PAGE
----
Plant Diversity ›› 2011, Vol. 33 ›› Issue (6): 625-642.DOI: 10.3724/SP.J.1143.2011.11059

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Verification of Chinese Names of Truffles and Their Conservation in Natural Habitats

 WANG  Yun-1、2, LIU  Pei-Gui-1   

  1. 1 Key Laboratory of Biodiversity and Biogeography, Kunming Institute of Botany, Chinese Academy of Sciences, Kunming 650201, China;
    2 The New Zealand Institute for Plant & Food Research Ltd., Christchurch, New Zealand
  • Received:2011-04-12 Online:2011-12-25 Published:2011-07-08


Truffles are fungi belonging to the genus Tuber (Ascomycota), which form belowground ascocarps or fruiting bodies (hypogeous fungi). Some truffles are highly prized culinary commodities in the world. Although China has rich mushroom cultures and a quite few edible or medicinal fungal species were described in ancient texts but no truffle (Tuber) was recorded. A false truffle, the species of basidiomycetes Rhizopogon rubescens, was described in Renyu Chen’s “JunPu” in 1245 and called “Maixun”. This name was also found in some ancient Japanese mushroom books with the species also referred to as “Songlu”. Recently there has been a trend in China to call truffles “Songlu” in many publications and websites. However, the use of this name should be discouraged as it specifically refers to R.rubescens and is not appropriate to use for true truffles. Since the 1990s, increasing amounts of Chinese black truffles have been sold in international markets and harvesting and trading of Chinese black truffles is now a multimillion dollar industry. Unfortunately, one of consequences of largescale commercial harvesting of Chinese black truffles is that their forest environments have been severely damaged by unrestricted plundering of these natural resources. Local production has declined to the extent that truffle resources may face extinction if destructive harvesting methods are not stopped. Management and legislation on the commercial harvesting and conservation of truffles in China are urgently needed. The main edible black truffle species in China are Tuber indicum, Tuber sinese, Tuber aestivum, and Tuber pseudohimalayense (=T.pseudoexcavatum). The species known as Tuber himalayense has not been found in China up to now. Attempts to obtain DNA sequences from the type specimen of T.indicum were unsuccessful so it was subsequently impossible to analyse the phylogenetic relationship between T.indicum and T.sinense. There seems to be no sound evidence that collections previously identified as T.indicum from SW China actually represent this species which was originally described from India. Future collections of T.indicum from the type locality or nearby areas may clarify this issue. Several collections of white truffle species were obtained from SW China in 2010. Although their exact taxonomic positions have not yet been established, their large ascocarps and strong truffle aroma suggest significant commercial potential. These recent findings indicate that China has much richer truffle diversity than previously expected. A brief introduction to some important edible European truffle species including Tuber magnatum, Tuber melanosporum, T.aestivum (=T.uncinatum), Tuber brumale and Tuber borchii is given. The ecological and economic importance of truffles and aspects of their cultivation are also discussed.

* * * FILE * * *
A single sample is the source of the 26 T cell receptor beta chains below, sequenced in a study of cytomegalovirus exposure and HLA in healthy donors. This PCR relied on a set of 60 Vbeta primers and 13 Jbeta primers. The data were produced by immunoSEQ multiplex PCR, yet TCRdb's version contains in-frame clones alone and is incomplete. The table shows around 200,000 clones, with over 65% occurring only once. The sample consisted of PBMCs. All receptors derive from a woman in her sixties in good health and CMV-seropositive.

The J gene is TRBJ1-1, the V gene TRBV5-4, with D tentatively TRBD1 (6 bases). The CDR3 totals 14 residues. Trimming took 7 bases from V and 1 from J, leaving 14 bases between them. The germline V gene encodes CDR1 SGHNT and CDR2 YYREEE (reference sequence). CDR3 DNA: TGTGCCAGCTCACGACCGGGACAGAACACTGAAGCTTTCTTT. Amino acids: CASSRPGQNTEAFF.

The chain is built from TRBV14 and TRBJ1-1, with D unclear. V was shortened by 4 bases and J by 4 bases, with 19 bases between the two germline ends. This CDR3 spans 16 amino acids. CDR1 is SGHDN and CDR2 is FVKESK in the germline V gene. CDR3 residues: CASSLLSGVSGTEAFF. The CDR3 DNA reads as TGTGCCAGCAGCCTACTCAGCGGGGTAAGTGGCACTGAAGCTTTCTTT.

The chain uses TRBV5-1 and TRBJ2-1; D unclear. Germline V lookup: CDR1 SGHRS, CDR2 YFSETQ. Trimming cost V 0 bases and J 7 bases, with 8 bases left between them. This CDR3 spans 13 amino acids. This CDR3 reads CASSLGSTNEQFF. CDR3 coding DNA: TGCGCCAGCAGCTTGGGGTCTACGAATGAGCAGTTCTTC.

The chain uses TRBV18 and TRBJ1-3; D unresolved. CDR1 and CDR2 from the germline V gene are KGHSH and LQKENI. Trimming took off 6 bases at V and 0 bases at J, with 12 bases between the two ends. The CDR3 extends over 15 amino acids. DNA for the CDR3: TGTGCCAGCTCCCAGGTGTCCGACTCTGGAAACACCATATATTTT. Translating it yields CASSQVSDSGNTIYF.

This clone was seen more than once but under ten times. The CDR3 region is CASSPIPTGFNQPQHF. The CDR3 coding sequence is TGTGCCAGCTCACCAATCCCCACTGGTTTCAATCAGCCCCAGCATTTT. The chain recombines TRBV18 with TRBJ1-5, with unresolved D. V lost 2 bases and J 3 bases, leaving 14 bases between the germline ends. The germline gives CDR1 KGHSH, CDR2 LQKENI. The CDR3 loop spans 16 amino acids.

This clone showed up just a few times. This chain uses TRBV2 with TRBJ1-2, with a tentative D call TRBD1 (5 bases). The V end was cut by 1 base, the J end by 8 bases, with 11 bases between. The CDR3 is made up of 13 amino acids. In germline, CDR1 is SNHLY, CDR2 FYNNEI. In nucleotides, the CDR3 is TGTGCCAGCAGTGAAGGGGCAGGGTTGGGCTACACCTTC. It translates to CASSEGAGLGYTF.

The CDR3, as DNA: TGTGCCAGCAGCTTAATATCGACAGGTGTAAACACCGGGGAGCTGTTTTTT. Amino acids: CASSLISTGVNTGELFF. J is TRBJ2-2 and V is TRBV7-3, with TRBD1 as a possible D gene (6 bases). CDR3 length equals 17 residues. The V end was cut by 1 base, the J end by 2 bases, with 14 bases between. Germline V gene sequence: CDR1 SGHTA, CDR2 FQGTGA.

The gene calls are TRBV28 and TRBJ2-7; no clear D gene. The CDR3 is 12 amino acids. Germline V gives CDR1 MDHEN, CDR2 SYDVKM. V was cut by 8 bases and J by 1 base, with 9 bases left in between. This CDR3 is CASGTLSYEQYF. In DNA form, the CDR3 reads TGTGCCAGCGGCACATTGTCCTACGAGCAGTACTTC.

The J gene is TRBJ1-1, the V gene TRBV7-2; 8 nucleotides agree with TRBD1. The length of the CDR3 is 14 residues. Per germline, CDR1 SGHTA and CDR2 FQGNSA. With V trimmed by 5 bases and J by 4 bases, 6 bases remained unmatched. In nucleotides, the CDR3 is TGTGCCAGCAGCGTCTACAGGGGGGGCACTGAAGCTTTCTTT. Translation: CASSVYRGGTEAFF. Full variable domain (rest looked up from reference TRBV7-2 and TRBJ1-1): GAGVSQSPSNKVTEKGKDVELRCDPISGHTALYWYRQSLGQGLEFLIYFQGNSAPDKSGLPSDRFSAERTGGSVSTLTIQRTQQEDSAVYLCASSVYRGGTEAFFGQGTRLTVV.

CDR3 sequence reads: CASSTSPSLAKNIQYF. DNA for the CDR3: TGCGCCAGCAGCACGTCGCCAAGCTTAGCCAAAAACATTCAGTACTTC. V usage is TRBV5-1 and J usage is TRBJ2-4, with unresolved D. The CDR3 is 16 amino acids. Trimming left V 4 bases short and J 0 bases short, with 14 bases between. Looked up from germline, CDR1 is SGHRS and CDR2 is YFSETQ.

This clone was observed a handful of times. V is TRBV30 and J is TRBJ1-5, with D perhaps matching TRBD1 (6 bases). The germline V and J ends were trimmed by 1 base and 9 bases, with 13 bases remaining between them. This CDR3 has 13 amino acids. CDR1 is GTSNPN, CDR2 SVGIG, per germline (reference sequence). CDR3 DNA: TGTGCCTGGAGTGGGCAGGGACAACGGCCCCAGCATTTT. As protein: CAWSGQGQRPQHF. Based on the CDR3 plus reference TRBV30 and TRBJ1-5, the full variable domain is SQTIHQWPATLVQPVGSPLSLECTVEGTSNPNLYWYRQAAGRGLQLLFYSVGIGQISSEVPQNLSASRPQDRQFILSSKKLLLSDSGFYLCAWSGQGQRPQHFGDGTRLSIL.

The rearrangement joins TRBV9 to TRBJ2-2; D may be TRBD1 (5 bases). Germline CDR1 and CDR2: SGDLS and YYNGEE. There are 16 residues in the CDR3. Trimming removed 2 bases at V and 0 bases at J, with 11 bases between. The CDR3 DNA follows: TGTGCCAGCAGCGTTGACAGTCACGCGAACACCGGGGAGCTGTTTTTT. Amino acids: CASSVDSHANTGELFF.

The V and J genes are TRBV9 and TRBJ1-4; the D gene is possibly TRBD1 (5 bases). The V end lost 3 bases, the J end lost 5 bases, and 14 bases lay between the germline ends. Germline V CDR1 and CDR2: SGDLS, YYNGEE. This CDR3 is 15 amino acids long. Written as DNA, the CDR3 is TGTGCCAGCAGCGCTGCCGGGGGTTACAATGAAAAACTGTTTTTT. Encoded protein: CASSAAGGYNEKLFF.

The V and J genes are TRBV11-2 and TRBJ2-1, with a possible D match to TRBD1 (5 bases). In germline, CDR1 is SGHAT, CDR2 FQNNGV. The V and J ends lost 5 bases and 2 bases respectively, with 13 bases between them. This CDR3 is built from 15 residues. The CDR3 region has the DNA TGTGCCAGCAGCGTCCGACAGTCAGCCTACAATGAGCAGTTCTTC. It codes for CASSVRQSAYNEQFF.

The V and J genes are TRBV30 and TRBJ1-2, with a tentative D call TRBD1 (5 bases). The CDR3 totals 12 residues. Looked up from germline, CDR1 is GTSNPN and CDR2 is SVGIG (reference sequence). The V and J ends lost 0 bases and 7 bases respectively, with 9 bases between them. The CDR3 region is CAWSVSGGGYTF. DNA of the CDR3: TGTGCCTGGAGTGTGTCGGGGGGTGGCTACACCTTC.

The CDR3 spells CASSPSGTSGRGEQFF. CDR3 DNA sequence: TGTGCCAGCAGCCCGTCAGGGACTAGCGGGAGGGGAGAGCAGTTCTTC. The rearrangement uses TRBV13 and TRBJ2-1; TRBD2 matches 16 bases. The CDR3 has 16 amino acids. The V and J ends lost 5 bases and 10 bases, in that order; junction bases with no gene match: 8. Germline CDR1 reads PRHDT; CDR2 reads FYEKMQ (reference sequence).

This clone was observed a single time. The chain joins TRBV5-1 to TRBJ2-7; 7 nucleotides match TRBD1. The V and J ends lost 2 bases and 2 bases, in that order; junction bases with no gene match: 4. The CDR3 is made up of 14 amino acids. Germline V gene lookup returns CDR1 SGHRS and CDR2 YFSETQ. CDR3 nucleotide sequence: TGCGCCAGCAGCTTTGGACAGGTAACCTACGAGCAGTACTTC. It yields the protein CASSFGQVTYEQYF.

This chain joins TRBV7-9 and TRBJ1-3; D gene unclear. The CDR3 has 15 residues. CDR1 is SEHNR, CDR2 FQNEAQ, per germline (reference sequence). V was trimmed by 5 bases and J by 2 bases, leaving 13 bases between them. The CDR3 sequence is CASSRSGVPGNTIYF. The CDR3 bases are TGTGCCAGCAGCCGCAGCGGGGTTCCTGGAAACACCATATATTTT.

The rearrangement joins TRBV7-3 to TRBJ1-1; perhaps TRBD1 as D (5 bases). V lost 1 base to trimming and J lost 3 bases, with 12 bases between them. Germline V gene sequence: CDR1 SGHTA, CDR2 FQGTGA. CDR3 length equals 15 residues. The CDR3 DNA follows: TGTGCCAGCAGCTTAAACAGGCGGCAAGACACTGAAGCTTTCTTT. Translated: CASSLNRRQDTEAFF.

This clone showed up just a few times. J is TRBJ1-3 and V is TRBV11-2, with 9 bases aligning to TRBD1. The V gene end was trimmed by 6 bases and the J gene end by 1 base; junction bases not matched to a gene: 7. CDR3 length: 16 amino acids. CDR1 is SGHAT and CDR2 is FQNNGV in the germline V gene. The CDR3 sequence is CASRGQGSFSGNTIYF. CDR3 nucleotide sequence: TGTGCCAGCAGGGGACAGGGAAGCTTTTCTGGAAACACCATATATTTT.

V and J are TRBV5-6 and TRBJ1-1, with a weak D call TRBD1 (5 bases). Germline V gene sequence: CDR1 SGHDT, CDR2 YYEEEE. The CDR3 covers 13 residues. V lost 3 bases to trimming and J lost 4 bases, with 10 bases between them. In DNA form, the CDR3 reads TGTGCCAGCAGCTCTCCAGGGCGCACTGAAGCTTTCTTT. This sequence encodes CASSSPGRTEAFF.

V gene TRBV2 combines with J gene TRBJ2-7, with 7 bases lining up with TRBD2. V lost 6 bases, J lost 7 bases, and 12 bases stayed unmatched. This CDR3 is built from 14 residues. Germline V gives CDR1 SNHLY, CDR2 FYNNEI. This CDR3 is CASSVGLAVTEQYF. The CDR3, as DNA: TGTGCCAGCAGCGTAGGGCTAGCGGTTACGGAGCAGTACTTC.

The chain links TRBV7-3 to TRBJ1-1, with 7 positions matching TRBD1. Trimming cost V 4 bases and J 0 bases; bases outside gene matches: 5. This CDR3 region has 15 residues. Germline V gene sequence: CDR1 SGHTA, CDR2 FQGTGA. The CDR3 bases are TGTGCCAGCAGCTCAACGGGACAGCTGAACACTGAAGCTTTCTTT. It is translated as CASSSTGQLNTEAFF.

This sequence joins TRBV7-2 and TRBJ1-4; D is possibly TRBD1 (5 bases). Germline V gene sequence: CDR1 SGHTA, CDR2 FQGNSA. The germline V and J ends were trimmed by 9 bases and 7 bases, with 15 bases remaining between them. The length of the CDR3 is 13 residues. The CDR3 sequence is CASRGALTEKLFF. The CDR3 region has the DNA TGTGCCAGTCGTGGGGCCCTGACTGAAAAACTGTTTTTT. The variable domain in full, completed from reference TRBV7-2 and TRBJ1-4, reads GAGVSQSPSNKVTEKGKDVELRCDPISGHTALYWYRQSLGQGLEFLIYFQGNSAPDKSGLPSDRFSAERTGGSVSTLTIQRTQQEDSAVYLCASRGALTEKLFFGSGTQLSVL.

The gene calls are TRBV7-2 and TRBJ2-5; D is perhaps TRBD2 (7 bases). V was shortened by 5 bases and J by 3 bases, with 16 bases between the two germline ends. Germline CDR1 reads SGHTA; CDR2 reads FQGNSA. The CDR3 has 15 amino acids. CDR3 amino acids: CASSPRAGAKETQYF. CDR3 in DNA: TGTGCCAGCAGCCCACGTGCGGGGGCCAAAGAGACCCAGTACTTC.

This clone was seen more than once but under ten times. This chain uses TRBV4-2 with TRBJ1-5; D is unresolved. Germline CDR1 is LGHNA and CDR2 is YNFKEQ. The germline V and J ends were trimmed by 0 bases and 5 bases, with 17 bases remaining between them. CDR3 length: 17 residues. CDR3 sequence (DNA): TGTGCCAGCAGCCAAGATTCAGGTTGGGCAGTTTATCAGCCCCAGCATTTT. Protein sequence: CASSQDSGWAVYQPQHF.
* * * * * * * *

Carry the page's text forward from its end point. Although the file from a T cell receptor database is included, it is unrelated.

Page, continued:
Key words: Chinese truffles and names, Distinguish, Severely danger, Cultivation, Retrieval

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